Be the change you wish to see in your community: Become a Master Water Steward!

It’s 6:30pm on a Tuesday night and a small group is gathered inside the Scandia Pizzeria to hear neighbor Tom Furey talk about water quality in Bone Lake. Ten years ago, Bone Lake was considered to be one of the worst lakes in Washington County. The water was murky, phosphorus and algae levels were high, and the Metropolitan Council gave the lake an “F” on its annual report card. Now, thanks to several large projects led by the Comfort Lake – Forest Lake Watershed District, the lake is on its way to better health and has inched its way up to a grade of C+.

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Tom Furey, a Master Water Steward in training for Comfort Lake – Forest Lake Watershed District, talks to his neighbors about water quality in Bone Lake.

When Furey bought a home on Bone Lake a few years ago, he wondered what he could do to help protect and improve the lake. After learning about cost-share grants to restore shoreline habitat, he began working with the watershed district and Washington Conservation District (WCD) to re-design his lakeshore landscaping. He also volunteered to join a new program – Master Water Stewards – that trains and empowers volunteers to work on water issues in their communities. Through the program, Furey learned about watersheds, stormwater management, water policy, strategies for engaging friends and neighbors, and landscaping practices to reduce runoff pollution in urban and rural settings. This summer, for his capstone project, he is helping a neighbor with a native planting on her property and is also organizing a series of informative gatherings for people living on Bone Lake, including a pontoon tour and the pizza night in town.

The Master Water Stewards program was developed by Freshwater Society as a way to help amplify the impact of conservation districts and watershed management organizations in Minnesota. Stewards receive 50 hours of free training through a combination of on-line instruction, in-person classes, and hands-on, outdoor activities. After becoming certified, Master Water Stewards provide 25 hours per year of volunteer support to their watershed organizations, helping to support outreach, education, and community engagement efforts.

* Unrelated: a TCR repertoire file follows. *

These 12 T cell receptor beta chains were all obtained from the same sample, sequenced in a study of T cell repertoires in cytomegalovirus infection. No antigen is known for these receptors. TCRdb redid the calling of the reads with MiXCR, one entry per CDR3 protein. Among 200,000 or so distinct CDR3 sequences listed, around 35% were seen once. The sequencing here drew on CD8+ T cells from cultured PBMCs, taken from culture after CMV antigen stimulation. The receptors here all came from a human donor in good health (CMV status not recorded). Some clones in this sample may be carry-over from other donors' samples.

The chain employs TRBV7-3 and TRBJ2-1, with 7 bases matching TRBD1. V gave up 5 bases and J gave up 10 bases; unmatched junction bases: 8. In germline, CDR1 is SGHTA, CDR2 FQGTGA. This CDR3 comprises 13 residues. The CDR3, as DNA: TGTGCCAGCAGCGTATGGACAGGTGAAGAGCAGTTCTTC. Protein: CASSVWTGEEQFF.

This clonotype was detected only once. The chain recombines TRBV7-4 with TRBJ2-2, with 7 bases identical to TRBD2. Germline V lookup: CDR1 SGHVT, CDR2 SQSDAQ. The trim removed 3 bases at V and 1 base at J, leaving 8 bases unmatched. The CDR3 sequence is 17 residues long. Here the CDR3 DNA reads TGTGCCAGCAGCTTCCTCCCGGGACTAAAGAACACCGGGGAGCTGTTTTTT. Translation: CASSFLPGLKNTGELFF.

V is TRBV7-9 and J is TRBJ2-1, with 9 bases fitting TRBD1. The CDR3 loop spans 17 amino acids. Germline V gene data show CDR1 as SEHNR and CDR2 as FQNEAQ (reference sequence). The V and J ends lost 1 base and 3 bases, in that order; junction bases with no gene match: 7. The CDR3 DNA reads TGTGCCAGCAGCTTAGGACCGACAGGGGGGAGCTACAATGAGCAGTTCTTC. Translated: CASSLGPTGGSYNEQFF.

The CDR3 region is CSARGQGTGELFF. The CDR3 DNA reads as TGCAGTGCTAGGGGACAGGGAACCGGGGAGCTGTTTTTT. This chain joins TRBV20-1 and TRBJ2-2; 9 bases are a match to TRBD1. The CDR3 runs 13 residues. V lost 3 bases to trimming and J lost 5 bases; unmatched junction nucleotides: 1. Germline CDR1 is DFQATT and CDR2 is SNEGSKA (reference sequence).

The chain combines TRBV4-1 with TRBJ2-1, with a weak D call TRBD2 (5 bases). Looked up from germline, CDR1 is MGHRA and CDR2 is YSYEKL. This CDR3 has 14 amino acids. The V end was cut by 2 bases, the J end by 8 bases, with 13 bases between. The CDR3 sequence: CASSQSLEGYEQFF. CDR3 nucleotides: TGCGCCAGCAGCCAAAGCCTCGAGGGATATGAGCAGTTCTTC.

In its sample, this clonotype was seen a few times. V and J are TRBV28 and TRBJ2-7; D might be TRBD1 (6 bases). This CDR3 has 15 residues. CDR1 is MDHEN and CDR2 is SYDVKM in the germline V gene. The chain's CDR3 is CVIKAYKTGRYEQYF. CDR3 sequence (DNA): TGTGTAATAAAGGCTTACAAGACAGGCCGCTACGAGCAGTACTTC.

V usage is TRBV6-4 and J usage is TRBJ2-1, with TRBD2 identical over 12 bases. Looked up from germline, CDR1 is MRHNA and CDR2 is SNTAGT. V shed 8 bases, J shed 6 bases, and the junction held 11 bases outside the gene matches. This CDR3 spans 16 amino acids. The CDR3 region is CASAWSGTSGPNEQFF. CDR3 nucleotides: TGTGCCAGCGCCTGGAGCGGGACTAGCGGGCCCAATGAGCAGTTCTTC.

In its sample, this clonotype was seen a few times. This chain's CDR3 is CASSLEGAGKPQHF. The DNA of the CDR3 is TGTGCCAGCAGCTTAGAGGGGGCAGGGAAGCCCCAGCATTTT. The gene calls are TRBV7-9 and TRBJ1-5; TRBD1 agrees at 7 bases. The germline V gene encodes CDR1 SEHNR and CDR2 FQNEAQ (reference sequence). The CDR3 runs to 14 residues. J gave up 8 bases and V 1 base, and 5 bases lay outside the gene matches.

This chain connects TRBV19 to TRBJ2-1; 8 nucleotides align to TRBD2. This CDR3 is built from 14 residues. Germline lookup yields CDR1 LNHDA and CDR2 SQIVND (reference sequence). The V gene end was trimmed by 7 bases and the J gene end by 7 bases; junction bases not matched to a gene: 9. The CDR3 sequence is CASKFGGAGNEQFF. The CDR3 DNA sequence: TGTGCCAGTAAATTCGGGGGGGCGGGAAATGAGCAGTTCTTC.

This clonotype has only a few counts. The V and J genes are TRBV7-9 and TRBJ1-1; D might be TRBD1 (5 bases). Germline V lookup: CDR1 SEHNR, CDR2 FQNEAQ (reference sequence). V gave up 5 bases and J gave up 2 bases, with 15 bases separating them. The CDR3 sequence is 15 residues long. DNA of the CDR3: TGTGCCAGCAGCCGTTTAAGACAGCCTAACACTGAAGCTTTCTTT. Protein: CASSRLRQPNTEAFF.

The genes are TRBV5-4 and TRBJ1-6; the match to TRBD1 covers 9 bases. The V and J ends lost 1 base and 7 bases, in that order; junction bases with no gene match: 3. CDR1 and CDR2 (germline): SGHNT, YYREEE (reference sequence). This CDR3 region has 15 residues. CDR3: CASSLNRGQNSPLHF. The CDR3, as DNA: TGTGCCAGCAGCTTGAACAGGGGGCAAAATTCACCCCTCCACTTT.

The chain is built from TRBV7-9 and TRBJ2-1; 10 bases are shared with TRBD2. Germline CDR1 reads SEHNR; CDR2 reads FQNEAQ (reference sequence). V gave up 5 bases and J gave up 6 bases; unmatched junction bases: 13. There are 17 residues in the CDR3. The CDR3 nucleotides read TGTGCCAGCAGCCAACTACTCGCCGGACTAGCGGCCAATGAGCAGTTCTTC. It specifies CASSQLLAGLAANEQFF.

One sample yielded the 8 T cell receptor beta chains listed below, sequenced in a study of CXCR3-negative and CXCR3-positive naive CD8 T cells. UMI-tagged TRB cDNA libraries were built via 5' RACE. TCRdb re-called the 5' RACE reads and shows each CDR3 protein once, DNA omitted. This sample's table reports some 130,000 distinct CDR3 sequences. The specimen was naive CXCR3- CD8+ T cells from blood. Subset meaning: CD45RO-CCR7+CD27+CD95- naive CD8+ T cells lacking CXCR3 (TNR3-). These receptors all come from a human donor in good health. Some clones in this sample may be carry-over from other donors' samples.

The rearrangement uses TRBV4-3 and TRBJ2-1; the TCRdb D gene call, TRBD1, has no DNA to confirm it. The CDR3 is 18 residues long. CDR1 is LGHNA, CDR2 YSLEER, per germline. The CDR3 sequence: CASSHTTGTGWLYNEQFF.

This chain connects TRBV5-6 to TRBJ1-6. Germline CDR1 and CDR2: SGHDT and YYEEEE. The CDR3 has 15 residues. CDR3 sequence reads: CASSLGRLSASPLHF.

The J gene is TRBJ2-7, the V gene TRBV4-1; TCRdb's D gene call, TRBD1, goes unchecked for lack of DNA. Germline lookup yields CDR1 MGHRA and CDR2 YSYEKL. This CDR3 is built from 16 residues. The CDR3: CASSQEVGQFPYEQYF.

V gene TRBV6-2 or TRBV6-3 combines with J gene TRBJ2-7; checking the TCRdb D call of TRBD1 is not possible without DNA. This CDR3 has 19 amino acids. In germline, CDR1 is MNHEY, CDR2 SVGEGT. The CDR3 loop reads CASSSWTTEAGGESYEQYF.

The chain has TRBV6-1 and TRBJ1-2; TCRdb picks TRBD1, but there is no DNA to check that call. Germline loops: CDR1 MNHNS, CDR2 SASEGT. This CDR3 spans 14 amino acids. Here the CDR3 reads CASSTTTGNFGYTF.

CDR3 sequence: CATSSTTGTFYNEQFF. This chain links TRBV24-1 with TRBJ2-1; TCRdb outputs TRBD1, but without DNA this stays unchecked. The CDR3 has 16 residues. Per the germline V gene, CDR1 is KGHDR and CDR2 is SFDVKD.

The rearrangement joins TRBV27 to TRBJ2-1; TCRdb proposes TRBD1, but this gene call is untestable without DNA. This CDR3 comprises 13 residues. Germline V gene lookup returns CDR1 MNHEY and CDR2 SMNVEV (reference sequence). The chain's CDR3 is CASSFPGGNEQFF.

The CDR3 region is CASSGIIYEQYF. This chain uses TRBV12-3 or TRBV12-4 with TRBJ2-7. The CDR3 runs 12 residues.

Master Water Stewards learn about a stream improvement project at Oak Glen golf course
Master Water Stewards learn about a stream improvement project at Stillwater’s Oak Glen golf course during a project tour.

Currently, the Washington Conservation District has funding from a Minnesota Clean Water grant to train and certify 20 stewards in Brown’s Creek, Carnelian-Marine-St. Croix, Comfort Lake – Forest Lake, Middle St. Croix, and South Washington Watersheds. Grant funding is also available to help stewards complete their capstone projects – projects such as raingardens, shoreline plantings, and rural lands habitat improvement. The first cohort of stewards will be certified in November, and the WCD is currently recruiting 12-14 new stewards for the 2018-19 program, which will begin in October.

Though Master Water Stewards all share a passion for protecting water resources, their interest areas, capstone projects, and volunteer efforts are quite diverse. Down the road from Scandia in Marine on St. Croix, steward-in-training John Goodfellow is working to develop a weed cooperative that could help local landowners manage invasive species such as buckthorn and garlic mustard. In Woodbury, Joan Nichols and Susan Goebel are creating a planting plan, and helping to design interpretive signs and lessons for two new outdoor classrooms at Lake and Middleton Schools. Meanwhile, Nichols’ husband Nathan Zerbe has developed a habitat improvement plan for Marsh Creek Preserve and is recruiting volunteers to help remove buckthorn during the summer. In Lakeland, Sally Arneson will be planting native plants to stabilize an eroding ditch near the St. Croix River and, down in Cottage Grove, Cole Williams is restoring a piece of shoreline property on the Mississippi River.

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Master Water Stewards learn new skills and get to interact with scientists and experts at local watershed and conservation districts.

In addition to helping local partners to stretch limited resources, the Master Water Stewards program offers area residents a meaningful way to make new friends and get involved in their communities. Since 2013, Freshwater Society has certified 141 stewards in the Twin Cities area, and there are another 70 currently in training.

 

To learn more about Master Water Stewards or register on-line, go to: https://masterwaterstewards.org. Apply now to begin classes in October.